I consider myself lucky to have lived in the era of the giant of Maltese politics Dom Mintoff or as we better knew him ‘il-Perit’. I was a young teenager when he was still Labour leader. I attended a good number of his mass meetings and even a few general conferences where he was main speaker. I have vivid memories of his stature and unique oratory qualities, when he spoke all stood silent and just listened.
My father, just a year younger than Dom, was a close follower of his and he recounts various episodes of his experiences with him. I remember how my dad was influenced by Dom’s dynamism and clear vision that convinced him to become a Labourite by choice. Dom’s legacy is gigantic and unrivalled by past and present political leaders.
I believe that only Manuel Dimech emulates Dom Mintoff for his vision for a new and modern Malta. They both struggled against the conservative establishment and foreign rulers, but had an enviable courage to stand up against all odds and persist in their relentless journey to free Malta from the chains of colonialism and sheer ignorance. Dom was and remains an icon in Maltese society, a true one in a million.
In the first few hours since he passed away, various observers who knew or worked close to him talked about his achievements and why Dom is at the heart of so many Maltese people. Mintoff enacted a social revolution and changed Maltese society for good. It was not a rosy path, but on the contrary the road was harsh and riddled with pointed boulders.
Many consider the creation of a welfare state as Dom Mintoff’s greatest achievement and perhaps it is. However, I consider his greatest achievement to be of a more profound nature rooted in the psyche of the Maltese nation. It was the very reason why the Labour Party and particularly Dom encountered vicious resistance and vile conduct from those institutions that monopolized intellectual control and power. Dimech sowed the seeds early in the 20th century; Dom nurtured those ideas with an unprecedented resolve even in the darkest of times of mortal sin and religious interdict.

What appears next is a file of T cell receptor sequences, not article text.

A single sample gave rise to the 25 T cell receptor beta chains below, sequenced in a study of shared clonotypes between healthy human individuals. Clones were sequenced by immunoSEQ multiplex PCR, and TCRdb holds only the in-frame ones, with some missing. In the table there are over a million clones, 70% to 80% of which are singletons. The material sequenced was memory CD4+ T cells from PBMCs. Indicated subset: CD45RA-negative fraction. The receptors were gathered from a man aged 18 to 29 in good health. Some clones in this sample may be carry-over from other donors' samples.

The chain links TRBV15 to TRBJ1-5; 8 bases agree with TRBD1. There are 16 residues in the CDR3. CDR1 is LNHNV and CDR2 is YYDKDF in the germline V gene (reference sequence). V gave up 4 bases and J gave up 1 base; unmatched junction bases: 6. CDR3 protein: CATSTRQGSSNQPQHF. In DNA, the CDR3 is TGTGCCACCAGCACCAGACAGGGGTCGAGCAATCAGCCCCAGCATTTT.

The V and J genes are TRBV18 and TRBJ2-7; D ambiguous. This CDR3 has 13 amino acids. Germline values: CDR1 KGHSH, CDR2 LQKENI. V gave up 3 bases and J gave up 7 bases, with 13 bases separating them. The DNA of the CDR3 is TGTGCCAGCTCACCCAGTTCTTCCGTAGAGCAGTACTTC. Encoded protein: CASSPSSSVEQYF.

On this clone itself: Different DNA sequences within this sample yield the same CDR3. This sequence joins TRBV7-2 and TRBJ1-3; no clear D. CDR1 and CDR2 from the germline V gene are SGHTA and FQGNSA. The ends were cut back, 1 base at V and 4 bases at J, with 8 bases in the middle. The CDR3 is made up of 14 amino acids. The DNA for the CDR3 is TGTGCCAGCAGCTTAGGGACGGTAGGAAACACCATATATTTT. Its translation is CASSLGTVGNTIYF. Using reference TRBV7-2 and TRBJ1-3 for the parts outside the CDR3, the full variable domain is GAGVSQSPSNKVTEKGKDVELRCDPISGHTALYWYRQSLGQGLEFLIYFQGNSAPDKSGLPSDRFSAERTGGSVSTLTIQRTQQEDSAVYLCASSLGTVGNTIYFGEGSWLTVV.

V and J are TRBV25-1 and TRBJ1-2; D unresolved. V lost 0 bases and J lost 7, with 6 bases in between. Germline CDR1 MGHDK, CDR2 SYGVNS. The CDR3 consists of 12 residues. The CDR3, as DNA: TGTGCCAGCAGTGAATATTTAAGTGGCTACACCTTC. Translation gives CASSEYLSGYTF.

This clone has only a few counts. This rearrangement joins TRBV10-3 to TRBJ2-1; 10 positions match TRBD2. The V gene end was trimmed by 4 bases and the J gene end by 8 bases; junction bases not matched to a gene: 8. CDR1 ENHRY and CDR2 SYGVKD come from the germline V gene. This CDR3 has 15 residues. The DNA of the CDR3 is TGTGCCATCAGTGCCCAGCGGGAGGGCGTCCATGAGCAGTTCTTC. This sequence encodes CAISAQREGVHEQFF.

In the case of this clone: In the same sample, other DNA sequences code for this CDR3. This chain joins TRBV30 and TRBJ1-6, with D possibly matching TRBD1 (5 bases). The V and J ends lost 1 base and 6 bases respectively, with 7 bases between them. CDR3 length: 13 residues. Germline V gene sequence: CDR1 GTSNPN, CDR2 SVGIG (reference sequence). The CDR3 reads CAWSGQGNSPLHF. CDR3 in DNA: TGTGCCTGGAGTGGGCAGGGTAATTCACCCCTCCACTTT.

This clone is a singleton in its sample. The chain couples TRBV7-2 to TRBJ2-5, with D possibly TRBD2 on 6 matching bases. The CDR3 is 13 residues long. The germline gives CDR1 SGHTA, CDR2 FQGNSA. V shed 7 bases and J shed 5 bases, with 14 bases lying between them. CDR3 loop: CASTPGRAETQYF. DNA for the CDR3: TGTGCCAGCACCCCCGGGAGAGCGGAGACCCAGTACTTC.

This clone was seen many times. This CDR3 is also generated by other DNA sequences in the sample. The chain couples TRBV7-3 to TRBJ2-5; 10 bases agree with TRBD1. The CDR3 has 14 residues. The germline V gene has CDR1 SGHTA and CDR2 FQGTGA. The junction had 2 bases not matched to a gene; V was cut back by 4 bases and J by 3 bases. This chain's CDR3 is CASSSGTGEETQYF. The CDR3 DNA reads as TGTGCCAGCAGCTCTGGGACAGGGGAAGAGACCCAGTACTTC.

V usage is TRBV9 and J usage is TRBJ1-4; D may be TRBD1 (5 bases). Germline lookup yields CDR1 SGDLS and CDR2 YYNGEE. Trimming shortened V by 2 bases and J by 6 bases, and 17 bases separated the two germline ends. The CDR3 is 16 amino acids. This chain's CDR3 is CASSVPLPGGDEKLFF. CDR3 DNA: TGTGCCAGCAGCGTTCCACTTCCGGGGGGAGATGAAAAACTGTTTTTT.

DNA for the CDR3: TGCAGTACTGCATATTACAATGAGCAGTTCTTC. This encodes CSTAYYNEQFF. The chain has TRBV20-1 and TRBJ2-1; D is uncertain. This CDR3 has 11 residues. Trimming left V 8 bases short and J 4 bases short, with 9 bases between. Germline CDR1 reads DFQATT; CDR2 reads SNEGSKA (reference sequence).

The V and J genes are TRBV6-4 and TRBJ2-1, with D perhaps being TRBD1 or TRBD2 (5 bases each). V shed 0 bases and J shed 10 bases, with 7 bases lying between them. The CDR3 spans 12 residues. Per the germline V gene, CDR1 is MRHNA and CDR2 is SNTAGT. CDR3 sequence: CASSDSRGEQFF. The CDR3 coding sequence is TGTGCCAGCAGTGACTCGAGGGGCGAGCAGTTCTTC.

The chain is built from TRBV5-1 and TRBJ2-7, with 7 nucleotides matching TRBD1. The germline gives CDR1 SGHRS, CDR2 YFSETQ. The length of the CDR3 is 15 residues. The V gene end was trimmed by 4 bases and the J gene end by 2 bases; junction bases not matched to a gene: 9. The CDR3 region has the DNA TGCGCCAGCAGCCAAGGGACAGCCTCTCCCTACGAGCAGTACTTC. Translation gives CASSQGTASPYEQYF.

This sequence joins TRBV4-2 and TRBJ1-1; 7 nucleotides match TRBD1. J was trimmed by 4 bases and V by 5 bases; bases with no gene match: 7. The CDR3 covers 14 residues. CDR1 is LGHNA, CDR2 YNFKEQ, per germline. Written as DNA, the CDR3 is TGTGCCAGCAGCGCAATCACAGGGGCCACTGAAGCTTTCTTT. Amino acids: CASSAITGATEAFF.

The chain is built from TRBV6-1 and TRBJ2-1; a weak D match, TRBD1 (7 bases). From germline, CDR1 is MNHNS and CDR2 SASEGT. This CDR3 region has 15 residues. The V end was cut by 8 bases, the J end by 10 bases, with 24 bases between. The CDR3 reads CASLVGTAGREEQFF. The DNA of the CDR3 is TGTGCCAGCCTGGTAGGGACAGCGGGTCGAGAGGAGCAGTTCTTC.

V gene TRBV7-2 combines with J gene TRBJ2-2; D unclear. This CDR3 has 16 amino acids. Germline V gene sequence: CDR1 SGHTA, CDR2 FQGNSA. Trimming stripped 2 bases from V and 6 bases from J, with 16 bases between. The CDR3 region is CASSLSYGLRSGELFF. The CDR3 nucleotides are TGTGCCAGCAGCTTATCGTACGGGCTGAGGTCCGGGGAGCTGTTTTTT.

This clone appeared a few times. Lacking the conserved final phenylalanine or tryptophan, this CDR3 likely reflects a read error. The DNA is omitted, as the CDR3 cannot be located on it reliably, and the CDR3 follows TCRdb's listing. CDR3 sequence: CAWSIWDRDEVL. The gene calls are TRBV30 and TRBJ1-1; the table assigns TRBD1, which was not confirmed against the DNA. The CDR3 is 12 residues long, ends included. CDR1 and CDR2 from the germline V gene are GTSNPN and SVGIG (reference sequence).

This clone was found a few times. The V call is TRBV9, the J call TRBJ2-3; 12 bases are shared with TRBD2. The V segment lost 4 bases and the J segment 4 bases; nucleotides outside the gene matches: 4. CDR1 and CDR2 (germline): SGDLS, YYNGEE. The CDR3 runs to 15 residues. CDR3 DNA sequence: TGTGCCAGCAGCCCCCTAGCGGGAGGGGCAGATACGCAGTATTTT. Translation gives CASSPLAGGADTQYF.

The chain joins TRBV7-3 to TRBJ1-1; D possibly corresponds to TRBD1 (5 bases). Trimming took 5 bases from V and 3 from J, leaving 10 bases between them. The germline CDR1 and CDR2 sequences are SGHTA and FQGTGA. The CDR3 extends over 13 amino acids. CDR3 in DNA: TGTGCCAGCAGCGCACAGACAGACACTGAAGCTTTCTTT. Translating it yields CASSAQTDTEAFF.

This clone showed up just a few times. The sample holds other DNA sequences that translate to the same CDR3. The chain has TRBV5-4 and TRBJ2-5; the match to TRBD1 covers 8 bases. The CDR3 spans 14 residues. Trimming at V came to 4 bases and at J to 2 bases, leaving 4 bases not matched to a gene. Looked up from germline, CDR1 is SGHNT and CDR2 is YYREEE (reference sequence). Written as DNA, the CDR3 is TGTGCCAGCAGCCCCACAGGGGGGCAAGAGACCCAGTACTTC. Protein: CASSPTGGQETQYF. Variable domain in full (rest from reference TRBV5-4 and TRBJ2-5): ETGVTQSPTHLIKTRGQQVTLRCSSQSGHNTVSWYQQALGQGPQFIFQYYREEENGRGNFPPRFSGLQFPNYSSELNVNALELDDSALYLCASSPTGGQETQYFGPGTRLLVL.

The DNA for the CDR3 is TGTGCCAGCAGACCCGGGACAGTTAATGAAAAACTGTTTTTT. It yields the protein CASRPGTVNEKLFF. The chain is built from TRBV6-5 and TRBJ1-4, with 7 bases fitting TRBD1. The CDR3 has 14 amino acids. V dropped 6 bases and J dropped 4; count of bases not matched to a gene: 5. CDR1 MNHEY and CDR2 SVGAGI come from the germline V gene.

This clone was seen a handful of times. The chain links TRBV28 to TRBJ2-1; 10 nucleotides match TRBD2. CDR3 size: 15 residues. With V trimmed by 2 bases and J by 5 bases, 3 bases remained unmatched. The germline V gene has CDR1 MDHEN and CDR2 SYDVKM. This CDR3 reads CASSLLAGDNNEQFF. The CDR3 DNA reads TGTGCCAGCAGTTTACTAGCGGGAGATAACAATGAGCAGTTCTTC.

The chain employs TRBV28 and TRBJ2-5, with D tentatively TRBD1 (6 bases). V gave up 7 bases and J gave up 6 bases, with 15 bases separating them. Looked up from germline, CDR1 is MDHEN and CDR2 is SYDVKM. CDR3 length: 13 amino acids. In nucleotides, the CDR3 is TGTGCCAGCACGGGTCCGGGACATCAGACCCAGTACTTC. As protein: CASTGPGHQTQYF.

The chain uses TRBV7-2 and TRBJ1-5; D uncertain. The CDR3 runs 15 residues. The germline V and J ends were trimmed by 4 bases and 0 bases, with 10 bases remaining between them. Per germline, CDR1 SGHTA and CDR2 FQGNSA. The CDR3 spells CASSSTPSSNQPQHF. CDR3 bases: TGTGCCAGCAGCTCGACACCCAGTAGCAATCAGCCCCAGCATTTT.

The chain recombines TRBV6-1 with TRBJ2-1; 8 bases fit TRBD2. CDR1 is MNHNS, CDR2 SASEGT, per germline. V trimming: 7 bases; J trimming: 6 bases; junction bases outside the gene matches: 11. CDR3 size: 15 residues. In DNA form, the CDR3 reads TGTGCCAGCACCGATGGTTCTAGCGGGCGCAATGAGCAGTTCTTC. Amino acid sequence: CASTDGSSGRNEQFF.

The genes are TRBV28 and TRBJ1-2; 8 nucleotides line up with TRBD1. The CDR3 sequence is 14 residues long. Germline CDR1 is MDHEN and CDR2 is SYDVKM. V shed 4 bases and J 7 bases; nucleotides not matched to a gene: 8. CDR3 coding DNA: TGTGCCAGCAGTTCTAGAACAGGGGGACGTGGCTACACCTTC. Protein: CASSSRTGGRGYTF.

Yes his greatest conquest was the intellectual freedom of a people, the distinction between state and Church and the self-esteem achieved through education. I do not struggle to declare that no one has done as much as Dom to educate a nation. He new very well that only an educated mind can think freely, evaluate an argument and decide what is right and wrong.
After a long battle, the Archbishop Gonzi realised he had lost and the useless struggle was ended for good. So many years had been wasted, but finally in the early 70’s state and Church matters were set apart. Dom lived long enough to witness yet another bastion crumble under the power of free democratic will. The clear yes vote in the divorce referendum was undisputable proof that our society had really changed and that Labour and Dom were vindicated. The conservative forces were dealt a tremendous blow and their puerile arguments brushed away. I honestly hope we will not have to endure a repeat of the divorce no camp antics when the IVF forum picks up.
In his typical metaphoric style, Dom talked about the ‘removal of cobwebs’ back in his early years. Perhaps a spider or two still lurk around, but the cobwebs have been wiped out. Maltese society has intellectually come a long way thanks to the efforts of many courageous men and women. However, we owe a lot to Dom Mintoff. May your soul rest in peace, you will never be forgotten. Grazzi Perit!